alabaster box of ointment of spikenard very precious; and she brake the box,
and poured it on his head.” Mark 14:3
Even after Jesus ascended to Heaven, we find in the book of Acts there
was preaching and teaching going on inside the homes. “And daily
in the temple, and in every house, they ceased not to teach and preach Jesus
Christ.” Acts 5:42
In other passages in Acts we read accounts of gatherings and discussions
in the homes of Lydia, Cornelius, Mary (mother of John Mark) Justus, and others. Following Christ’s example, the apostle
Paul entertained all who came into the house where he lived. “And Paul dwelt two whole years in his own hired house, and received
all that came in unto him, Preaching the kingdom of God, and teaching those
things which concern the Lord Jesus Christ, with all confidence, no man
forbidding him. Acts 28:30-31
So, in today’s society, how does one cultivate their home into a place
where Christ would feel welcome and disciples would be nurtured?
It doesn’t take much money, that’s for sure. But it does take time and planning and a willingness to be vulnerable
with other people. If this is new
territory for you, perhaps you can begin by just inviting one or two close
friends for coffee and having a practice run.
To work hospitality into your schedule and budget, here are a few simple
You can begin by making a
list of people to whom you feel God would have you bless with a cup of tea or
dinner or perhaps even a game night.
Then as time on your calendar allows, make your way down that list.
You can browse the clearance aisle at party supply stores for plates,
napkins, silverware, etc. that are inexpensive or out of season. You can pair a patterned plate with
plain napkins, or vice versa.
Also, if you only have a handful of utensils left of a particular color,
save them. Because at the next
gathering, if your plates or napkins have pink and purple for example, you can
use both pink and purple forks. Mixing
and matching is both pretty and keeps expenses down.
You can look for seasonal refrigerated cookie dough that is
marked down simply because of the package. Keep them handy to throw in the oven for those occasions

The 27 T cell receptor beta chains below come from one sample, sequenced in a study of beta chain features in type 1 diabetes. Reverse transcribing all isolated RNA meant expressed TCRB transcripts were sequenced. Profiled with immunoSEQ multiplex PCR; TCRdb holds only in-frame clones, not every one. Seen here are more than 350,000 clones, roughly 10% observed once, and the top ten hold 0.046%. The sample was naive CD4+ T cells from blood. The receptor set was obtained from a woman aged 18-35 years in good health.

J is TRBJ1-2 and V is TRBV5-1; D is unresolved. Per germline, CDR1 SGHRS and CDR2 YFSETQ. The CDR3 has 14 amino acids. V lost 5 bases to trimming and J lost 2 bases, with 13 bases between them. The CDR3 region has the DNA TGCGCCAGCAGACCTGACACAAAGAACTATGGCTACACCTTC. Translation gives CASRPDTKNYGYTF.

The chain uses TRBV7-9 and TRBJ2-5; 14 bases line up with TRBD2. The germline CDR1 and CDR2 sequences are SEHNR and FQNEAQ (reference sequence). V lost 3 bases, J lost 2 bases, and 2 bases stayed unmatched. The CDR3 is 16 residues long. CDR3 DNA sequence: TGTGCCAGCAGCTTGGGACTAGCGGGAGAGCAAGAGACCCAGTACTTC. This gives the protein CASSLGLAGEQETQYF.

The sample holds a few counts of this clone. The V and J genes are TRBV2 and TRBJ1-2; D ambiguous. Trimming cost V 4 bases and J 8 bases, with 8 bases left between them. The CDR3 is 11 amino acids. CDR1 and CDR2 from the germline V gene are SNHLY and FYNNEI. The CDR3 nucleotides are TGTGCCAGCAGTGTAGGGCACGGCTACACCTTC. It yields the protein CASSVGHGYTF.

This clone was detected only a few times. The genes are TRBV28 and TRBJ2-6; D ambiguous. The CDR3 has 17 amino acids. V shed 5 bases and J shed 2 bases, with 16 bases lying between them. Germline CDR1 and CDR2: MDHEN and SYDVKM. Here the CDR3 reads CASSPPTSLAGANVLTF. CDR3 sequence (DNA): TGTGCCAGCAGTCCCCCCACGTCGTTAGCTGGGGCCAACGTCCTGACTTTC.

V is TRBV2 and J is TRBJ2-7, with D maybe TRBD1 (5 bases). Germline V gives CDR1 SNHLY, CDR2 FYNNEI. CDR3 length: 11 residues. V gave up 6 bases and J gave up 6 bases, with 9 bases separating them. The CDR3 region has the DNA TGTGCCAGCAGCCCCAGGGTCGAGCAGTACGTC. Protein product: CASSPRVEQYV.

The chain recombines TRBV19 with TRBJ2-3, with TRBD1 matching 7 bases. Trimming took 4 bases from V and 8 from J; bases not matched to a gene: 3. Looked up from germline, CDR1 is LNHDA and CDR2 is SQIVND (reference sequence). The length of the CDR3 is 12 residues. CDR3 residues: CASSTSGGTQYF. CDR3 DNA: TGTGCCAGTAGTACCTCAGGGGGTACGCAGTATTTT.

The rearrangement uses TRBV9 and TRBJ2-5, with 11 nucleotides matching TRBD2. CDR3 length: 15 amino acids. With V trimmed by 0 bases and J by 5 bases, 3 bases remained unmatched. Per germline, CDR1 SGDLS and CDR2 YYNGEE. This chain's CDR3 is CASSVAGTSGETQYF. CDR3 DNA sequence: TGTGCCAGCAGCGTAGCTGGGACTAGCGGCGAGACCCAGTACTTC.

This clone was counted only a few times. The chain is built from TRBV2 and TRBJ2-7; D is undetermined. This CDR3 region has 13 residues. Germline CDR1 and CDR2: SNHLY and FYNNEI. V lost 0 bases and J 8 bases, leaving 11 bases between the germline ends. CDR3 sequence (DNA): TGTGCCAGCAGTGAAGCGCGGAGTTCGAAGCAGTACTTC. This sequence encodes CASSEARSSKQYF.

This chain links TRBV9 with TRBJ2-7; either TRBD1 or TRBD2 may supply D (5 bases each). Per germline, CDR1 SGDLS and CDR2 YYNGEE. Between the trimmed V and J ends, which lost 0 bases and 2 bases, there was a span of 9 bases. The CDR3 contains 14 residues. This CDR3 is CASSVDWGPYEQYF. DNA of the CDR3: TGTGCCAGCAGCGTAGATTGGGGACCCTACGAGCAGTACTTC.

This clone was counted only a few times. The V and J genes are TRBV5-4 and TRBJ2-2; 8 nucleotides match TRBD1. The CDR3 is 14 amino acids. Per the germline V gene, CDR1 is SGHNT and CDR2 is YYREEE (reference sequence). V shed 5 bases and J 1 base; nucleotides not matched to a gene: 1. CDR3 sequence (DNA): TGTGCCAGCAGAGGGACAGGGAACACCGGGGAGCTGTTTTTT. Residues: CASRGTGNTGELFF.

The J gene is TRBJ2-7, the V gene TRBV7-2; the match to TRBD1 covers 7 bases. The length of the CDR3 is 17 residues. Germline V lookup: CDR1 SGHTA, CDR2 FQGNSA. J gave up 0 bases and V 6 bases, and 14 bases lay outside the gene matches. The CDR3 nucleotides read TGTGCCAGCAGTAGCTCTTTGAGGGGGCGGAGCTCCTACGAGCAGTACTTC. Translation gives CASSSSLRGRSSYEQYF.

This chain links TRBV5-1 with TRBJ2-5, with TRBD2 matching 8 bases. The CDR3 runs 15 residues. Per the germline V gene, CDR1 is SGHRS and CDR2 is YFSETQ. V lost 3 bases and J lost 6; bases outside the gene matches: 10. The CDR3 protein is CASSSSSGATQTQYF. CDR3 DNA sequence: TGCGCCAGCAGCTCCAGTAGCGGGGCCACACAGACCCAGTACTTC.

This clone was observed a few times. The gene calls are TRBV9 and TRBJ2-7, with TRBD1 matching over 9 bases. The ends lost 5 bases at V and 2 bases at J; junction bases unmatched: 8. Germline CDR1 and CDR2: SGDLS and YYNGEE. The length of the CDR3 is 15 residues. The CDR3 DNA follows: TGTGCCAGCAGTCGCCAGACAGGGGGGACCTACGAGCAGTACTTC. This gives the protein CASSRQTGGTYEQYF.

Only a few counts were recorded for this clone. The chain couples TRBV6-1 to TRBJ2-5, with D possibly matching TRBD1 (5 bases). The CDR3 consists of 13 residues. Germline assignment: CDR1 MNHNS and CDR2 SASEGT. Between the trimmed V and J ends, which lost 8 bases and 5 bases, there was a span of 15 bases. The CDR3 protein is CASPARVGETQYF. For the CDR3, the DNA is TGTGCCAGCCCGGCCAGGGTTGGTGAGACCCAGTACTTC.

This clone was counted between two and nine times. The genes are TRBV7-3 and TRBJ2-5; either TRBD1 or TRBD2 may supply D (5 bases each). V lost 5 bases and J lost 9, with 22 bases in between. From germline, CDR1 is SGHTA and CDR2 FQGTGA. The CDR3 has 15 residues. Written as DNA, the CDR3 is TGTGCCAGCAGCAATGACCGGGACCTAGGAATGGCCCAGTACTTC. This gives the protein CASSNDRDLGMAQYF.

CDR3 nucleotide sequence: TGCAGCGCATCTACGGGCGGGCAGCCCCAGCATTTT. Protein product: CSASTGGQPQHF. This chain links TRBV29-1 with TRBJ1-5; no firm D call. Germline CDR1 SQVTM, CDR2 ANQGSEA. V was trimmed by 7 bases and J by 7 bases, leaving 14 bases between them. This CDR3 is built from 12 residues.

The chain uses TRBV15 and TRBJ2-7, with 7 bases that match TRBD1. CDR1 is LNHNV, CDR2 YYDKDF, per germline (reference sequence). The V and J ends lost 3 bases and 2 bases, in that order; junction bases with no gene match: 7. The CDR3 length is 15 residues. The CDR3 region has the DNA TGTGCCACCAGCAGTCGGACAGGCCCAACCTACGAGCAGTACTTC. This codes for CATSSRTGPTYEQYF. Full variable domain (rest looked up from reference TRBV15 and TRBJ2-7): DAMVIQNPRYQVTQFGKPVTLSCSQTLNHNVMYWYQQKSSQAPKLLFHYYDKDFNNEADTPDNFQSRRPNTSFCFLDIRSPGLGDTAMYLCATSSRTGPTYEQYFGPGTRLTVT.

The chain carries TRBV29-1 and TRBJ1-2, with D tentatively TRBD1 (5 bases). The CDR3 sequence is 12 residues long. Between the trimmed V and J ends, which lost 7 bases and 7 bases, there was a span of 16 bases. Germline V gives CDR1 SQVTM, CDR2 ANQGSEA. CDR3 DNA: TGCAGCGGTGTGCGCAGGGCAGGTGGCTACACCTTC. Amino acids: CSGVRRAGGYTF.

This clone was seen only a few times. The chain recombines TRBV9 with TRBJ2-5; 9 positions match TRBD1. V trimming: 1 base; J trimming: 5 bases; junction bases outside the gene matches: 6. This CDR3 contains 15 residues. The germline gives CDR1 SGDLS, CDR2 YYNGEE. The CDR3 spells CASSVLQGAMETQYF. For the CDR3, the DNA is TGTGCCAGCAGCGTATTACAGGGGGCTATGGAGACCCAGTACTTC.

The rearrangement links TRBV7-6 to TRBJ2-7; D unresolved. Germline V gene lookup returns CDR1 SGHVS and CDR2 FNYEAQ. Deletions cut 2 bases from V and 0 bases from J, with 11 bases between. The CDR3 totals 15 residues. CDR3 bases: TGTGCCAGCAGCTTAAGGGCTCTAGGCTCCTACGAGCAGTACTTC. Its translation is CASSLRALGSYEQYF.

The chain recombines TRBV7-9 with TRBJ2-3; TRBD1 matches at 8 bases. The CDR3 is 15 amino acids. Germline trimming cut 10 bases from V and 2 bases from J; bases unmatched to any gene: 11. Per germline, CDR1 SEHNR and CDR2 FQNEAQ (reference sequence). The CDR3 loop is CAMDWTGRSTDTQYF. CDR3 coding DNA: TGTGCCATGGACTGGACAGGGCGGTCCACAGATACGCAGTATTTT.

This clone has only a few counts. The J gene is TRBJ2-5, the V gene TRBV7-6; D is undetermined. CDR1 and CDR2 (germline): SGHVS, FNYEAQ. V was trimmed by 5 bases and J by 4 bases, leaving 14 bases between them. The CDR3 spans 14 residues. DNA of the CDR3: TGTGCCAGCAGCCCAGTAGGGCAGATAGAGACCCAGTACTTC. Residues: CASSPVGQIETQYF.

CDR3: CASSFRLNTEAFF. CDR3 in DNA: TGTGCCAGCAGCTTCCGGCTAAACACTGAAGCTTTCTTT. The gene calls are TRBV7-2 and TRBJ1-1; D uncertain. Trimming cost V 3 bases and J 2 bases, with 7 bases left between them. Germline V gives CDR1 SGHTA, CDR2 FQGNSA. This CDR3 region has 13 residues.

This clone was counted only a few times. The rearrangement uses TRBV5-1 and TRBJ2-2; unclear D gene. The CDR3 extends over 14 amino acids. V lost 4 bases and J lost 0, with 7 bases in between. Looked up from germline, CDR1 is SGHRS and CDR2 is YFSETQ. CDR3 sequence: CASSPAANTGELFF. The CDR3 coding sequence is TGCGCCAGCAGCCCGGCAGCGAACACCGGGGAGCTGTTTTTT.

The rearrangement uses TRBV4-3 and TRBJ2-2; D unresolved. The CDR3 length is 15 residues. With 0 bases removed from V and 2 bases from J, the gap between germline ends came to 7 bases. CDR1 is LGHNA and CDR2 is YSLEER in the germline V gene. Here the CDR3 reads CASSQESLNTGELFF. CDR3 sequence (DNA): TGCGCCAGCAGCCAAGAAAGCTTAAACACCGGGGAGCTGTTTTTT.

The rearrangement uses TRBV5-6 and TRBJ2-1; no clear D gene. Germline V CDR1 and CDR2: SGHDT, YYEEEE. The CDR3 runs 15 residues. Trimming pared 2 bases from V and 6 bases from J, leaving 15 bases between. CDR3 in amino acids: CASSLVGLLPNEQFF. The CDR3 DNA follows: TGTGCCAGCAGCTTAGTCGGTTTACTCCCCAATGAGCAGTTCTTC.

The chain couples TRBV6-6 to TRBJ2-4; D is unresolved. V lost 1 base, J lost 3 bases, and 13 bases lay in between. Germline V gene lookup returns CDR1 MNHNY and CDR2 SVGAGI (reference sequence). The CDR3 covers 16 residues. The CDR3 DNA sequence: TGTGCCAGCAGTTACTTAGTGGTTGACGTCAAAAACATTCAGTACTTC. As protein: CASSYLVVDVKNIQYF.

when there isn’t time to make anything more elaborate.
Candles are always a nice touch for entertaining. Discount stores sell votive cups for
about a dollar each. Even a tea
light can be put in a votive cup and add a quick touch of elegance. Then, you can give them to your guests
as a reminder of your time together.
Music is an instant atmosphere enhancer. Use discretion when choosing the music you play as people
have strong opinions about music.
You can’t really go wrong using classical or instrumental compositions
If all you do is offer coffee, tea, or milk, along with cookies, people
will feel valued and special. Add
in prayer time, book discussion, or some gentle but deep questions. You will witness the Holy Spirit
transform your home into a sacred place where ministering happens. You will be able to watch people
relax and open up in ways that they probably would not do in a fellowship hall
Using your home as a way to make people feel appreciated, loved, valued,
discipled, and nurtured is a wonderful ministry. You will receive far more than you give away. If you study the ministry of Jesus and how
much of it took place in homes, you will see the importance of opening up your
home as extensions of His love and grace.
May God bless and refresh many souls through the gatherings where you
This post is part of our Hospitality series, featured at Mom Heart throughout the month of September. Click on the Hospitality image in the sidebar to see all theposts in this series so far!